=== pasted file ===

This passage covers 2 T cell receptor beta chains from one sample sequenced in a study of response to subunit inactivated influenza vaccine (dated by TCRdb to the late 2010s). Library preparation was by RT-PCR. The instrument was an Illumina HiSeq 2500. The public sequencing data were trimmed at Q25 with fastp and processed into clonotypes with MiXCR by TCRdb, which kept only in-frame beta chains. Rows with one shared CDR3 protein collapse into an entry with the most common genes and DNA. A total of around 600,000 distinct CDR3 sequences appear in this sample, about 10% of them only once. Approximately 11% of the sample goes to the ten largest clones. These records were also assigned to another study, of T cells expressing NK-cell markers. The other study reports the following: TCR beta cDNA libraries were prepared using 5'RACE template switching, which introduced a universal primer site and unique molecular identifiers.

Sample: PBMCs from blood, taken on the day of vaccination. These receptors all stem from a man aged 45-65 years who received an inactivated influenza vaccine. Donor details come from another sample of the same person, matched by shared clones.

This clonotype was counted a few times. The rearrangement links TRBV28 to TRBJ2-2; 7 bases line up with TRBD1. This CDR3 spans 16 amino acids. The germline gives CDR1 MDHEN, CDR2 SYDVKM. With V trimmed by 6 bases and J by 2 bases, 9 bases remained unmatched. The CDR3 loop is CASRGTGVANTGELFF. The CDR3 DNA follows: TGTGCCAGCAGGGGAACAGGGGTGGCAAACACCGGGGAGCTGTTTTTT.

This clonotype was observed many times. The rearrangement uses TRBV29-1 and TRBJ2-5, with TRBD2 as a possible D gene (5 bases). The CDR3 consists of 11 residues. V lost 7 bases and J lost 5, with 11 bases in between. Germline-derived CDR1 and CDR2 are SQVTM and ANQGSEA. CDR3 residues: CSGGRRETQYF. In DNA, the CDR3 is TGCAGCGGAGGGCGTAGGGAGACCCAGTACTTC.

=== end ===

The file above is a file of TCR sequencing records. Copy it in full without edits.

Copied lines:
This passage covers 2 T cell receptor beta chains from one sample sequenced in a study of response to subunit inactivated influenza vaccine (dated by TCRdb to the late 2010s). Library preparation was by RT-PCR. The instrument was an Illumina HiSeq 2500. The public sequencing data were trimmed at Q25 with fastp and processed into clonotypes with MiXCR by TCRdb, which kept only in-frame beta chains. Rows with one shared CDR3 protein collapse into an entry with the most common genes and DNA. A total of around 600,000 distinct CDR3 sequences appear in this sample, about 10% of them only once. Approximately 11% of the sample goes to the ten largest clones. These records were also assigned to another study, of T cells expressing NK-cell markers. The other study reports the following: TCR beta cDNA libraries were prepared using 5'RACE template switching, which introduced a universal primer site and unique molecular identifiers.

Sample: PBMCs from blood, taken on the day of vaccination. These receptors all stem from a man aged 45-65 years who received an inactivated influenza vaccine. Donor details come from another sample of the same person, matched by shared clones.

This clonotype was counted a few times. The rearrangement links TRBV28 to TRBJ2-2; 7 bases line up with TRBD1. This CDR3 spans 16 amino acids. The germline gives CDR1 MDHEN, CDR2 SYDVKM. With V trimmed by 6 bases and J by 2 bases, 9 bases remained unmatched. The CDR3 loop is CASRGTGVANTGELFF. The CDR3 DNA follows: TGTGCCAGCAGGGGAACAGGGGTGGCAAACACCGGGGAGCTGTTTTTT.

This clonotype was observed many times. The rearrangement uses TRBV29-1 and TRBJ2-5, with TRBD2 as a possible D gene (5 bases). The CDR3 consists of 11 residues. V lost 7 bases and J lost 5, with 11 bases in between. Germline-derived CDR1 and CDR2 are SQVTM and ANQGSEA. CDR3 residues: CSGGRRETQYF. In DNA, the CDR3 is TGCAGCGGAGGGCGTAGGGAGACCCAGTACTTC.